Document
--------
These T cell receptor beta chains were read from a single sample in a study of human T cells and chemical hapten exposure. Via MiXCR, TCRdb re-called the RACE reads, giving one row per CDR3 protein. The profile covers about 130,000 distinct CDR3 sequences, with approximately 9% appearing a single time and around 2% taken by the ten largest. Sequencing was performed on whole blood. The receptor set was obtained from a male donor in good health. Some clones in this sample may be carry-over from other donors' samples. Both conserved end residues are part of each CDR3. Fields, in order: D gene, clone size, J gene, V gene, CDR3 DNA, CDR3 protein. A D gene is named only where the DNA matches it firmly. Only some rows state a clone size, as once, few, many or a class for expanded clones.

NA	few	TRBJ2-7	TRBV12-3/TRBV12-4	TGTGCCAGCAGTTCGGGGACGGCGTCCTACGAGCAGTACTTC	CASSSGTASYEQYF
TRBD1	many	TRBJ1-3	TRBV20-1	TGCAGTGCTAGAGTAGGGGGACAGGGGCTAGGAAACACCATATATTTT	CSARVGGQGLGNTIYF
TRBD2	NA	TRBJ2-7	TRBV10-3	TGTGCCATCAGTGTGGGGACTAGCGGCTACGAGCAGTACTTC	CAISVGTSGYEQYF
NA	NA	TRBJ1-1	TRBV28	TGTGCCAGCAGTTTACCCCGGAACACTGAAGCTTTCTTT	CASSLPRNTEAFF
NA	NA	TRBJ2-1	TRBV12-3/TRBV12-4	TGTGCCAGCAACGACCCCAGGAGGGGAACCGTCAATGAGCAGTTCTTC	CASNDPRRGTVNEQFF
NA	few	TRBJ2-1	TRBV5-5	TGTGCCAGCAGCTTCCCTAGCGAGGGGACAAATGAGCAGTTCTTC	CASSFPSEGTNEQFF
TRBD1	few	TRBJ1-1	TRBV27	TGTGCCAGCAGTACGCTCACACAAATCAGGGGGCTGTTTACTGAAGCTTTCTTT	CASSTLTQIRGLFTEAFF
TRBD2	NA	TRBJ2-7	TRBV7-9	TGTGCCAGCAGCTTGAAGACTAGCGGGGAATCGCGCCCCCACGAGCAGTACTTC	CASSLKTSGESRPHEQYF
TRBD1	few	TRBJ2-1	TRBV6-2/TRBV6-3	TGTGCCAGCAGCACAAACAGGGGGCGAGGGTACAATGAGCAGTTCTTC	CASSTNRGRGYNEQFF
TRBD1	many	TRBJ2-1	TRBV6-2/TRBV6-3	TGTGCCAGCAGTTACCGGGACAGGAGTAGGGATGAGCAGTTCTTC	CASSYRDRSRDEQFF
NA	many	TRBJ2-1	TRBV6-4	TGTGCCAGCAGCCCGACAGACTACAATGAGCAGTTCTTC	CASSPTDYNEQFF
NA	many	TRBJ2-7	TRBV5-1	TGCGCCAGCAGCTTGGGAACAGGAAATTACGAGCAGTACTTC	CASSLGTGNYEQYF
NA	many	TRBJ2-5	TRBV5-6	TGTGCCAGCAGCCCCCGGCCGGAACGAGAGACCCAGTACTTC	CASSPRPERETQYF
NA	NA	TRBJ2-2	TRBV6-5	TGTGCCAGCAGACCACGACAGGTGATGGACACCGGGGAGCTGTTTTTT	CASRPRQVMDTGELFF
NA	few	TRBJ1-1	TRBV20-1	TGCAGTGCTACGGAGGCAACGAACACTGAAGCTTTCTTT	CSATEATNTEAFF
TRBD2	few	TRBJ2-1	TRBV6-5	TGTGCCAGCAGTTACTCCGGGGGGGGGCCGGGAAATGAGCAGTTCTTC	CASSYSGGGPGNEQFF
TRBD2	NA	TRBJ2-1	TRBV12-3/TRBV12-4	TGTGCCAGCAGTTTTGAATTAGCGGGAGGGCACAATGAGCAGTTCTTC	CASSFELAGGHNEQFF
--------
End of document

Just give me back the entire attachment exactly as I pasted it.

These T cell receptor beta chains were read from a single sample in a study of human T cells and chemical hapten exposure. Via MiXCR, TCRdb re-called the RACE reads, giving one row per CDR3 protein. The profile covers about 130,000 distinct CDR3 sequences, with approximately 9% appearing a single time and around 2% taken by the ten largest. Sequencing was performed on whole blood. The receptor set was obtained from a male donor in good health. Some clones in this sample may be carry-over from other donors' samples. Both conserved end residues are part of each CDR3. Fields, in order: D gene, clone size, J gene, V gene, CDR3 DNA, CDR3 protein. A D gene is named only where the DNA matches it firmly. Only some rows state a clone size, as once, few, many or a class for expanded clones.

NA	few	TRBJ2-7	TRBV12-3/TRBV12-4	TGTGCCAGCAGTTCGGGGACGGCGTCCTACGAGCAGTACTTC	CASSSGTASYEQYF
TRBD1	many	TRBJ1-3	TRBV20-1	TGCAGTGCTAGAGTAGGGGGACAGGGGCTAGGAAACACCATATATTTT	CSARVGGQGLGNTIYF
TRBD2	NA	TRBJ2-7	TRBV10-3	TGTGCCATCAGTGTGGGGACTAGCGGCTACGAGCAGTACTTC	CAISVGTSGYEQYF
NA	NA	TRBJ1-1	TRBV28	TGTGCCAGCAGTTTACCCCGGAACACTGAAGCTTTCTTT	CASSLPRNTEAFF
NA	NA	TRBJ2-1	TRBV12-3/TRBV12-4	TGTGCCAGCAACGACCCCAGGAGGGGAACCGTCAATGAGCAGTTCTTC	CASNDPRRGTVNEQFF
NA	few	TRBJ2-1	TRBV5-5	TGTGCCAGCAGCTTCCCTAGCGAGGGGACAAATGAGCAGTTCTTC	CASSFPSEGTNEQFF
TRBD1	few	TRBJ1-1	TRBV27	TGTGCCAGCAGTACGCTCACACAAATCAGGGGGCTGTTTACTGAAGCTTTCTTT	CASSTLTQIRGLFTEAFF
TRBD2	NA	TRBJ2-7	TRBV7-9	TGTGCCAGCAGCTTGAAGACTAGCGGGGAATCGCGCCCCCACGAGCAGTACTTC	CASSLKTSGESRPHEQYF
TRBD1	few	TRBJ2-1	TRBV6-2/TRBV6-3	TGTGCCAGCAGCACAAACAGGGGGCGAGGGTACAATGAGCAGTTCTTC	CASSTNRGRGYNEQFF
TRBD1	many	TRBJ2-1	TRBV6-2/TRBV6-3	TGTGCCAGCAGTTACCGGGACAGGAGTAGGGATGAGCAGTTCTTC	CASSYRDRSRDEQFF
NA	many	TRBJ2-1	TRBV6-4	TGTGCCAGCAGCCCGACAGACTACAATGAGCAGTTCTTC	CASSPTDYNEQFF
NA	many	TRBJ2-7	TRBV5-1	TGCGCCAGCAGCTTGGGAACAGGAAATTACGAGCAGTACTTC	CASSLGTGNYEQYF
NA	many	TRBJ2-5	TRBV5-6	TGTGCCAGCAGCCCCCGGCCGGAACGAGAGACCCAGTACTTC	CASSPRPERETQYF
NA	NA	TRBJ2-2	TRBV6-5	TGTGCCAGCAGACCACGACAGGTGATGGACACCGGGGAGCTGTTTTTT	CASRPRQVMDTGELFF
NA	few	TRBJ1-1	TRBV20-1	TGCAGTGCTACGGAGGCAACGAACACTGAAGCTTTCTTT	CSATEATNTEAFF
TRBD2	few	TRBJ2-1	TRBV6-5	TGTGCCAGCAGTTACTCCGGGGGGGGGCCGGGAAATGAGCAGTTCTTC	CASSYSGGGPGNEQFF
TRBD2	NA	TRBJ2-1	TRBV12-3/TRBV12-4	TGTGCCAGCAGTTTTGAATTAGCGGGAGGGCACAATGAGCAGTTCTTC	CASSFELAGGHNEQFF